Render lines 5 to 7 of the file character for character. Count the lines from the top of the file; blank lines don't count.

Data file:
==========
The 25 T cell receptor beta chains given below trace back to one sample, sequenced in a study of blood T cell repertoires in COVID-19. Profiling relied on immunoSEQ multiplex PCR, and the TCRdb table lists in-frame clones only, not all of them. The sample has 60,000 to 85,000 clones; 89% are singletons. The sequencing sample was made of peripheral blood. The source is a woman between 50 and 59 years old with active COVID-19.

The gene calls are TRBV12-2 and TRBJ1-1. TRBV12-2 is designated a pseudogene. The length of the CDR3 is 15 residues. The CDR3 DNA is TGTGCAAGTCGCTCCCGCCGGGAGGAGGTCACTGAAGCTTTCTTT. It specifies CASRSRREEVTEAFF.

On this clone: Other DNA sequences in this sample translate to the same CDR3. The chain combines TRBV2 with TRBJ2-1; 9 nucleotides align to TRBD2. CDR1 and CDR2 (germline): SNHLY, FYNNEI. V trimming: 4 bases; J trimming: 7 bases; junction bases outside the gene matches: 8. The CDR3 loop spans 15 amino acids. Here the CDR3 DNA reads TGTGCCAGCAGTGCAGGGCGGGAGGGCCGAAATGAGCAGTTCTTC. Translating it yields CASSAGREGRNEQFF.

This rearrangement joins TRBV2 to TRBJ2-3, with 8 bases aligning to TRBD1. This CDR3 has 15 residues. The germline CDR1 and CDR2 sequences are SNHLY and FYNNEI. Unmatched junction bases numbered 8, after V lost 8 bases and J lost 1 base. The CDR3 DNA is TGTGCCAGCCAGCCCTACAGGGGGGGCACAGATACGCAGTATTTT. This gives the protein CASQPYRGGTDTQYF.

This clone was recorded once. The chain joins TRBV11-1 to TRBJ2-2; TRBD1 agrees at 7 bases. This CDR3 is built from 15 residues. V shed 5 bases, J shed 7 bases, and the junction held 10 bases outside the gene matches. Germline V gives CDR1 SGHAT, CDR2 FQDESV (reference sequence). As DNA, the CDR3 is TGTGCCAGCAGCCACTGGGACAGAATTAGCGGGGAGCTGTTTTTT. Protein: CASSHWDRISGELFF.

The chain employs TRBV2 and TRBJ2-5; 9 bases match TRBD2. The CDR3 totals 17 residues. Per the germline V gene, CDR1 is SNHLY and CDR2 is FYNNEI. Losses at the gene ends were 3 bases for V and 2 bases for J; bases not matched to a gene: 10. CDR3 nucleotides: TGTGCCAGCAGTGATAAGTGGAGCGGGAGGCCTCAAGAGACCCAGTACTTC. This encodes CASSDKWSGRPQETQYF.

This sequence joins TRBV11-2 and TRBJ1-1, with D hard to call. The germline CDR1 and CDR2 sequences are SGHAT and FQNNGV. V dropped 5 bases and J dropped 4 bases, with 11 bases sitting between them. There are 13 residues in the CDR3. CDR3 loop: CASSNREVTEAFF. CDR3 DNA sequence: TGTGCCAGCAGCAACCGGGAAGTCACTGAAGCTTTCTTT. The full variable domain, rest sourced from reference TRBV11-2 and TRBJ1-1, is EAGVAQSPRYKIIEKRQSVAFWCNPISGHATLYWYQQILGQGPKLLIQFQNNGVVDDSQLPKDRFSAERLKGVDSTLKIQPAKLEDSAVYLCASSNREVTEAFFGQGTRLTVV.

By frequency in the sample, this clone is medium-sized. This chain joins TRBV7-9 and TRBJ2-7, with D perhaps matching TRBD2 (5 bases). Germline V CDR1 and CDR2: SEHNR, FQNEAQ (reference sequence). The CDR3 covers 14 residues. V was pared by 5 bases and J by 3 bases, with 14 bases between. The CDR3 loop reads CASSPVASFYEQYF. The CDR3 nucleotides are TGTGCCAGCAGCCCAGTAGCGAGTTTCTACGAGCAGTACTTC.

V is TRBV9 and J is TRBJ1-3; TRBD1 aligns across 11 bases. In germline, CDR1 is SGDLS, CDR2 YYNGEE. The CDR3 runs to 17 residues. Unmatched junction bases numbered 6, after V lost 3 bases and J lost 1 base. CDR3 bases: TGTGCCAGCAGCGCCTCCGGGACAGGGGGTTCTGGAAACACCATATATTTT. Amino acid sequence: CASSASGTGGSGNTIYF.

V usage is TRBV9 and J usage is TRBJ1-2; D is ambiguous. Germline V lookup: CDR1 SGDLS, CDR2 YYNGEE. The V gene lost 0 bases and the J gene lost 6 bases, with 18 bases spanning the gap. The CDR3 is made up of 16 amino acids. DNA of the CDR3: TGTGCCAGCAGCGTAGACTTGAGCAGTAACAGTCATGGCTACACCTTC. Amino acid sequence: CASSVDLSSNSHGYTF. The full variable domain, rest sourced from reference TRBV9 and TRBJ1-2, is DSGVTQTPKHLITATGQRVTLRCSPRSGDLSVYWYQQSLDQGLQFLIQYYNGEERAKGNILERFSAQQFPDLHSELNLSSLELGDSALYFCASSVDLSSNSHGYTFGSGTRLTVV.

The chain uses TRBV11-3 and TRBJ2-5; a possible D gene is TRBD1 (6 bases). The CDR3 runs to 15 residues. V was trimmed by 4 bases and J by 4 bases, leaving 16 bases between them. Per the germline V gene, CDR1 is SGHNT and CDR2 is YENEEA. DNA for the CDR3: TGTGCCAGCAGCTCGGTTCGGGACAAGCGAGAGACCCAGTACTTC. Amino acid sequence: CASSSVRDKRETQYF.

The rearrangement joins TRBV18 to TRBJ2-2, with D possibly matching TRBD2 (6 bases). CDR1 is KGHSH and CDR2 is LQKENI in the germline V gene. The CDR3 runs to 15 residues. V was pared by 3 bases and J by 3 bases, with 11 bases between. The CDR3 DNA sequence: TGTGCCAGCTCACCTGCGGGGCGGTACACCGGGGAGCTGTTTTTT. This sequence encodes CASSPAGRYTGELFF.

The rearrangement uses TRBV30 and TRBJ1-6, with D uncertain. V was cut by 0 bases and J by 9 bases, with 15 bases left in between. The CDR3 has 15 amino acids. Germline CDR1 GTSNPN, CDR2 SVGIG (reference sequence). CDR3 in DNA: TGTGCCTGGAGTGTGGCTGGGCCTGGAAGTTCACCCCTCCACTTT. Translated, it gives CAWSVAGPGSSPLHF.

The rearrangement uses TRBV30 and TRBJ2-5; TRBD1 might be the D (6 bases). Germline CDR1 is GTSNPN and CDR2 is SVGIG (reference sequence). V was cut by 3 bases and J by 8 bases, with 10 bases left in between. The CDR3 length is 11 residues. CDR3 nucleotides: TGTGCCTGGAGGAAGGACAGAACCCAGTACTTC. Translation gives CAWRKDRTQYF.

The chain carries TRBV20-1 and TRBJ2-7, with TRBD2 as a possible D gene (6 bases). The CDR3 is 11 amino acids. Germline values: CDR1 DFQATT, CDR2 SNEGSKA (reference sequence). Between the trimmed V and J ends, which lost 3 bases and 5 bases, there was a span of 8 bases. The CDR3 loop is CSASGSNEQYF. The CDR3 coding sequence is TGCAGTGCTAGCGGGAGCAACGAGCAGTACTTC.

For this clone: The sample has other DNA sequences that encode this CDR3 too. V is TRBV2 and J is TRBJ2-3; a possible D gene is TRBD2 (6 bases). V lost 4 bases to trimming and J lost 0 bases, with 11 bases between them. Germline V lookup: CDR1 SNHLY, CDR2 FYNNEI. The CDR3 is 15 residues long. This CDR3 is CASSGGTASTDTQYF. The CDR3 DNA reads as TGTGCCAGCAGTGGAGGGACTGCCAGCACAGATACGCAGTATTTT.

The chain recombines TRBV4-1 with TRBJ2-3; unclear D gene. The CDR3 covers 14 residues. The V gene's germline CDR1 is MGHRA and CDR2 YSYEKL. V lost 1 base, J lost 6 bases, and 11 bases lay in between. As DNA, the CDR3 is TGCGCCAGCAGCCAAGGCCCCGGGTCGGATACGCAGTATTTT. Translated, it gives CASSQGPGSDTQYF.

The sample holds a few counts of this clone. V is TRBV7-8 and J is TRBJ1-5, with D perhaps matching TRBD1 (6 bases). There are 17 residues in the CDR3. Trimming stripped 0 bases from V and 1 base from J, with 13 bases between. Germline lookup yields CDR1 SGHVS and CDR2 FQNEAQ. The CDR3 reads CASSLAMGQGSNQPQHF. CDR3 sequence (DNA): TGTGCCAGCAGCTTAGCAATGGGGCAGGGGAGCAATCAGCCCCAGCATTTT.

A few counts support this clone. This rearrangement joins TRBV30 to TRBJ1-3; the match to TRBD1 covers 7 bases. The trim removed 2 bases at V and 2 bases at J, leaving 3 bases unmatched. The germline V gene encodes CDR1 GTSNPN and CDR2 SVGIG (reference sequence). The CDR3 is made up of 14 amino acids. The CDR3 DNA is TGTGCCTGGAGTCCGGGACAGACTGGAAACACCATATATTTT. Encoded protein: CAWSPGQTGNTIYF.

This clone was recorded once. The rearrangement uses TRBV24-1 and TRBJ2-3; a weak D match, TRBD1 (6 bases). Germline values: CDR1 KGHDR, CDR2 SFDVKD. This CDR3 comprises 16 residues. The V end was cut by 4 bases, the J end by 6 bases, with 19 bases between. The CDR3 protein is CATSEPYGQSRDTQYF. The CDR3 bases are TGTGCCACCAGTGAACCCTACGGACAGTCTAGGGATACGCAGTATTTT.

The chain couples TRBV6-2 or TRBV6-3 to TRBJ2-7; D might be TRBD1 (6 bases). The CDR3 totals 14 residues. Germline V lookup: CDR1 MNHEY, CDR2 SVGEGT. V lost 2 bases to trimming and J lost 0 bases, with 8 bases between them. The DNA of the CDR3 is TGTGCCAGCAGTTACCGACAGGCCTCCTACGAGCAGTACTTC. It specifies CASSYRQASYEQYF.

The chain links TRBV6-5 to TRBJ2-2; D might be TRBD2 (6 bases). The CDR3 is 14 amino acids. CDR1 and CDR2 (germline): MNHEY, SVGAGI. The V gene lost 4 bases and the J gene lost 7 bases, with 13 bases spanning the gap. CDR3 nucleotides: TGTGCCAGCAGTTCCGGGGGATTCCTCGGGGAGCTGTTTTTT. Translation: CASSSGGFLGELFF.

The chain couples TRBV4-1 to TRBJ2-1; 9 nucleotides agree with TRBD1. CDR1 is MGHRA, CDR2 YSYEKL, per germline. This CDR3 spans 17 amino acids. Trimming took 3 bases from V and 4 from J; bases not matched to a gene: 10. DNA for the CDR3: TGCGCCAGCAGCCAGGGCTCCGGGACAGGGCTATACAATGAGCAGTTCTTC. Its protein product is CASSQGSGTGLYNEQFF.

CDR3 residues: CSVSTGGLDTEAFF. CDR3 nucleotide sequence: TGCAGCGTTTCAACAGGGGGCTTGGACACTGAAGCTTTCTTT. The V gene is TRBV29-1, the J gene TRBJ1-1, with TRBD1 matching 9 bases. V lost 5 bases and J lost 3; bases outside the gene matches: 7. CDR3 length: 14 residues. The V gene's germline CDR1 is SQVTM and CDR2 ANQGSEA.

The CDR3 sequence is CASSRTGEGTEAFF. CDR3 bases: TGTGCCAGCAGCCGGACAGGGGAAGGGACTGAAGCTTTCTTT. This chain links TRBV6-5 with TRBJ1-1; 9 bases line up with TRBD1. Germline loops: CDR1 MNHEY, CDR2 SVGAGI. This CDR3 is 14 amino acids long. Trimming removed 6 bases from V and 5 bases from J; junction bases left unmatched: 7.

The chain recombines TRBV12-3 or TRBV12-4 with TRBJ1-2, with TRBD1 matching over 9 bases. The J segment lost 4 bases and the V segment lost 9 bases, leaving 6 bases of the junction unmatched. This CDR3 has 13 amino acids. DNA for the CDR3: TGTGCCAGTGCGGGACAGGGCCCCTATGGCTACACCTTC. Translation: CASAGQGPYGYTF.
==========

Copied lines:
This clone was recorded once. The chain joins TRBV11-1 to TRBJ2-2; TRBD1 agrees at 7 bases. This CDR3 is built from 15 residues. V shed 5 bases, J shed 7 bases, and the junction held 10 bases outside the gene matches. Germline V gives CDR1 SGHAT, CDR2 FQDESV (reference sequence). As DNA, the CDR3 is TGTGCCAGCAGCCACTGGGACAGAATTAGCGGGGAGCTGTTTTTT. Protein: CASSHWDRISGELFF.

The chain employs TRBV2 and TRBJ2-5; 9 bases match TRBD2. The CDR3 totals 17 residues. Per the germline V gene, CDR1 is SNHLY and CDR2 is FYNNEI. Losses at the gene ends were 3 bases for V and 2 bases for J; bases not matched to a gene: 10. CDR3 nucleotides: TGTGCCAGCAGTGATAAGTGGAGCGGGAGGCCTCAAGAGACCCAGTACTTC. This encodes CASSDKWSGRPQETQYF.

This sequence joins TRBV11-2 and TRBJ1-1, with D hard to call. The germline CDR1 and CDR2 sequences are SGHAT and FQNNGV. V dropped 5 bases and J dropped 4 bases, with 11 bases sitting between them. There are 13 residues in the CDR3. CDR3 loop: CASSNREVTEAFF. CDR3 DNA sequence: TGTGCCAGCAGCAACCGGGAAGTCACTGAAGCTTTCTTT. The full variable domain, rest sourced from reference TRBV11-2 and TRBJ1-1, is EAGVAQSPRYKIIEKRQSVAFWCNPISGHATLYWYQQILGQGPKLLIQFQNNGVVDDSQLPKDRFSAERLKGVDSTLKIQPAKLEDSAVYLCASSNREVTEAFFGQGTRLTVV.